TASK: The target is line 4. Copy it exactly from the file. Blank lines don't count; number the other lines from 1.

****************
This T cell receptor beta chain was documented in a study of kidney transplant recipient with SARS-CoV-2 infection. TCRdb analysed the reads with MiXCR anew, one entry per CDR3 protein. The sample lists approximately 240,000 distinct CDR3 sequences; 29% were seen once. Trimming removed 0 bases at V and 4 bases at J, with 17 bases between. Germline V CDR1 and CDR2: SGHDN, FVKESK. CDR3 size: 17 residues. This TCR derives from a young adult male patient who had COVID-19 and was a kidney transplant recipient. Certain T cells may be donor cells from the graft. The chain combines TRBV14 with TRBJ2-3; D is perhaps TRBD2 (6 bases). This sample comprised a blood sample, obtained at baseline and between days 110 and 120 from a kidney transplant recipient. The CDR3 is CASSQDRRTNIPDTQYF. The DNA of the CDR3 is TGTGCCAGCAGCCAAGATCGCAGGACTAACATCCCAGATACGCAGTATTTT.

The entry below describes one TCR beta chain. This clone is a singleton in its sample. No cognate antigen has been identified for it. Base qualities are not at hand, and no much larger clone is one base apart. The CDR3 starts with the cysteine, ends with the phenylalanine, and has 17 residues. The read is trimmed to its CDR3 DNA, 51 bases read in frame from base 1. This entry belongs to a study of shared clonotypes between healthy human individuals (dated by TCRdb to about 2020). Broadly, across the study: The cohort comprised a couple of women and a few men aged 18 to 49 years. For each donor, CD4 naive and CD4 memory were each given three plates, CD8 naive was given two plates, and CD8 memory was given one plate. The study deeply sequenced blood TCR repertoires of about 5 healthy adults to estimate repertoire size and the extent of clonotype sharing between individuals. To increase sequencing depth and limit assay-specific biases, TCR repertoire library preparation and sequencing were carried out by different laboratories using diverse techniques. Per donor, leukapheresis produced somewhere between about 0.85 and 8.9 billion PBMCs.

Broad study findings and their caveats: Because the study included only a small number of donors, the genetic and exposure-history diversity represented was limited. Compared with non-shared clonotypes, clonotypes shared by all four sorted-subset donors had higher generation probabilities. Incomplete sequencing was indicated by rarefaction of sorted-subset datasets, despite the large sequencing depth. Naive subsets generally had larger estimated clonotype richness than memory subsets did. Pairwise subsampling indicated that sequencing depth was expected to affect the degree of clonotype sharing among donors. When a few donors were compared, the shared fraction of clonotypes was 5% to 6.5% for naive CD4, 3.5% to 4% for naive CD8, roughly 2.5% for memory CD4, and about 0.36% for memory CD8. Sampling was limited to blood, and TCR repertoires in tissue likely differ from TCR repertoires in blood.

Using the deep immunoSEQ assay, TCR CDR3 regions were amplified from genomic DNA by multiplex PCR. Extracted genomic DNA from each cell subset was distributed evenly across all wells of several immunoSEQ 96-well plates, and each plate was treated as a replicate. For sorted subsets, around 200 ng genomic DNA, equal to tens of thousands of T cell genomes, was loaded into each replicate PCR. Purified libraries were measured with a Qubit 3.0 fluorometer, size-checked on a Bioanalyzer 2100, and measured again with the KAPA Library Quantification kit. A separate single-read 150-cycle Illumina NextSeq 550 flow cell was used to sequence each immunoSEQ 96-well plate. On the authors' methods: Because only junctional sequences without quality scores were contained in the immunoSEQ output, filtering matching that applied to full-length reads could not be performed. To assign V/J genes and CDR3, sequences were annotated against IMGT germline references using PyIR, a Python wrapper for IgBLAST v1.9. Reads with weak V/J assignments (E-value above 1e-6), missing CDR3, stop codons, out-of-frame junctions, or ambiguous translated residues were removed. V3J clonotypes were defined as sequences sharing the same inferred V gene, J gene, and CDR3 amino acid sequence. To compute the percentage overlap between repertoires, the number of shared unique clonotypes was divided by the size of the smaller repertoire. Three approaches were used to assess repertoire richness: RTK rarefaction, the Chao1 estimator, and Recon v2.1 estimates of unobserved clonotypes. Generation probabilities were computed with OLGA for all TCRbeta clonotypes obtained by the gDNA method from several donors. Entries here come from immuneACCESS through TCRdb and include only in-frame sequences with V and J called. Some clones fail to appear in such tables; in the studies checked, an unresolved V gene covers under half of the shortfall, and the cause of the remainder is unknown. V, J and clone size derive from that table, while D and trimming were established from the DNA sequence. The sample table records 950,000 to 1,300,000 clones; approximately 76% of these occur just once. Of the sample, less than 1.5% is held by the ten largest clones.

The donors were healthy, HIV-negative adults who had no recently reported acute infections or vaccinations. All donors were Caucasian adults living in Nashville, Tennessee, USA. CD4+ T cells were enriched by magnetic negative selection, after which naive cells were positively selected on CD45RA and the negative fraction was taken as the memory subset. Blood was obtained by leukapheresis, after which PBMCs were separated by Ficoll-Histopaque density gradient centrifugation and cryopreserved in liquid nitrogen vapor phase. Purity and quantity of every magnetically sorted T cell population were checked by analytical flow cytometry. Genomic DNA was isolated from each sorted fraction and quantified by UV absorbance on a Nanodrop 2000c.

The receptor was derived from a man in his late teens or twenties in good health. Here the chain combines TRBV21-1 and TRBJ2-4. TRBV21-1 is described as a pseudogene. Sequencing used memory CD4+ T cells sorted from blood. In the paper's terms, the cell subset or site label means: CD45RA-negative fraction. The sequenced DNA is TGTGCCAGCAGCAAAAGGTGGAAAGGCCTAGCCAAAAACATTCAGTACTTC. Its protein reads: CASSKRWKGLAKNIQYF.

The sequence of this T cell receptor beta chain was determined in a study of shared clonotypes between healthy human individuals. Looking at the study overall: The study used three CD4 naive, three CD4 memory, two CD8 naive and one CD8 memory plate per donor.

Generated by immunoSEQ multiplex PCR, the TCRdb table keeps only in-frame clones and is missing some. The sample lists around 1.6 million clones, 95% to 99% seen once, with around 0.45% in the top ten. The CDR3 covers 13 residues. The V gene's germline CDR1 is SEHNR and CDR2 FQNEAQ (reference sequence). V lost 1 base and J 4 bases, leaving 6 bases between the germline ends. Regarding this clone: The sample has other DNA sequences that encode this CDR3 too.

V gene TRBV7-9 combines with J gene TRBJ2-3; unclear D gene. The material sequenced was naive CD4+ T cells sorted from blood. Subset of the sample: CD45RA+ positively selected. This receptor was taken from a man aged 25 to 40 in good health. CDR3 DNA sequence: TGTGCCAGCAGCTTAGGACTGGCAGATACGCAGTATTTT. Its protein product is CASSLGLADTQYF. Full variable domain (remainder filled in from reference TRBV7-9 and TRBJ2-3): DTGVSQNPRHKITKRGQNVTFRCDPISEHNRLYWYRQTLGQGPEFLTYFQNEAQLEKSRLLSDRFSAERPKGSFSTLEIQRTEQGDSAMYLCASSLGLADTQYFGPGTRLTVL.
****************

Using the deep immunoSEQ assay, TCR CDR3 regions were amplified from genomic DNA by multiplex PCR. Extracted genomic DNA from each cell subset was distributed evenly across all wells of several immunoSEQ 96-well plates, and each plate was treated as a replicate. For sorted subsets, around 200 ng genomic DNA, equal to tens of thousands of T cell genomes, was loaded into each replicate PCR. Purified libraries were measured with a Qubit 3.0 fluorometer, size-checked on a Bioanalyzer 2100, and measured again with the KAPA Library Quantification kit. A separate single-read 150-cycle Illumina NextSeq 550 flow cell was used to sequence each immunoSEQ 96-well plate. On the authors' methods: Because only junctional sequences without quality scores were contained in the immunoSEQ output, filtering matching that applied to full-length reads could not be performed. To assign V/J genes and CDR3, sequences were annotated against IMGT germline references using PyIR, a Python wrapper for IgBLAST v1.9. Reads with weak V/J assignments (E-value above 1e-6), missing CDR3, stop codons, out-of-frame junctions, or ambiguous translated residues were removed. V3J clonotypes were defined as sequences sharing the same inferred V gene, J gene, and CDR3 amino acid sequence. To compute the percentage overlap between repertoires, the number of shared unique clonotypes was divided by the size of the smaller repertoire. Three approaches were used to assess repertoire richness: RTK rarefaction, the Chao1 estimator, and Recon v2.1 estimates of unobserved clonotypes. Generation probabilities were computed with OLGA for all TCRbeta clonotypes obtained by the gDNA method from several donors. Entries here come from immuneACCESS through TCRdb and include only in-frame sequences with V and J called. Some clones fail to appear in such tables; in the studies checked, an unresolved V gene covers under half of the shortfall, and the cause of the remainder is unknown. V, J and clone size derive from that table, while D and trimming were established from the DNA sequence. The sample table records 950,000 to 1,300,000 clones; approximately 76% of these occur just once. Of the sample, less than 1.5% is held by the ten largest clones.